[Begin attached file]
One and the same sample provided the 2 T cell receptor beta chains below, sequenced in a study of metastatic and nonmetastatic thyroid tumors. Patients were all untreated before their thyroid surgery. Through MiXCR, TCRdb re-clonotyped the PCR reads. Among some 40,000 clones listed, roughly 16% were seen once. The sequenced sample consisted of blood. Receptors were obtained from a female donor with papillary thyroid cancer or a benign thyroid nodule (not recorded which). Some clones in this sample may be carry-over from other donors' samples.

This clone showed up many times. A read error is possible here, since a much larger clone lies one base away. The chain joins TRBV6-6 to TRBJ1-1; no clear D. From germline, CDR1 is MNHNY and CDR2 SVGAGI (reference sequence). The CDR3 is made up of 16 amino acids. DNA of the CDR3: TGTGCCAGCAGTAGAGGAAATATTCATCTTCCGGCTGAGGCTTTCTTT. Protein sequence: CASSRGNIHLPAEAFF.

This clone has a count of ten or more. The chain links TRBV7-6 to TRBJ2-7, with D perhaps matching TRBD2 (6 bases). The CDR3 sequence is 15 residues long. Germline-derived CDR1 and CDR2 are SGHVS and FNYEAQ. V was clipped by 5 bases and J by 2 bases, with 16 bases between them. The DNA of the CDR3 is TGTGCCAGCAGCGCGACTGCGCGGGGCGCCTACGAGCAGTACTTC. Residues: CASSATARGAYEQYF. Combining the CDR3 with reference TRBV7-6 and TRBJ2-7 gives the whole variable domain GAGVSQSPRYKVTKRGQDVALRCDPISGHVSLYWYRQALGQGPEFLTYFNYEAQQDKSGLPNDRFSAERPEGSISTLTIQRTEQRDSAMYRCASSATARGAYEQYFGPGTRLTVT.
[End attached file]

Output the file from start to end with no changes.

One and the same sample provided the 2 T cell receptor beta chains below, sequenced in a study of metastatic and nonmetastatic thyroid tumors. Patients were all untreated before their thyroid surgery. Through MiXCR, TCRdb re-clonotyped the PCR reads. Among some 40,000 clones listed, roughly 16% were seen once. The sequenced sample consisted of blood. Receptors were obtained from a female donor with papillary thyroid cancer or a benign thyroid nodule (not recorded which). Some clones in this sample may be carry-over from other donors' samples.

This clone showed up many times. A read error is possible here, since a much larger clone lies one base away. The chain joins TRBV6-6 to TRBJ1-1; no clear D. From germline, CDR1 is MNHNY and CDR2 SVGAGI (reference sequence). The CDR3 is made up of 16 amino acids. DNA of the CDR3: TGTGCCAGCAGTAGAGGAAATATTCATCTTCCGGCTGAGGCTTTCTTT. Protein sequence: CASSRGNIHLPAEAFF.

This clone has a count of ten or more. The chain links TRBV7-6 to TRBJ2-7, with D perhaps matching TRBD2 (6 bases). The CDR3 sequence is 15 residues long. Germline-derived CDR1 and CDR2 are SGHVS and FNYEAQ. V was clipped by 5 bases and J by 2 bases, with 16 bases between them. The DNA of the CDR3 is TGTGCCAGCAGCGCGACTGCGCGGGGCGCCTACGAGCAGTACTTC. Residues: CASSATARGAYEQYF. Combining the CDR3 with reference TRBV7-6 and TRBJ2-7 gives the whole variable domain GAGVSQSPRYKVTKRGQDVALRCDPISGHVSLYWYRQALGQGPEFLTYFNYEAQQDKSGLPNDRFSAERPEGSISTLTIQRTEQRDSAMYRCASSATARGAYEQYFGPGTRLTVT.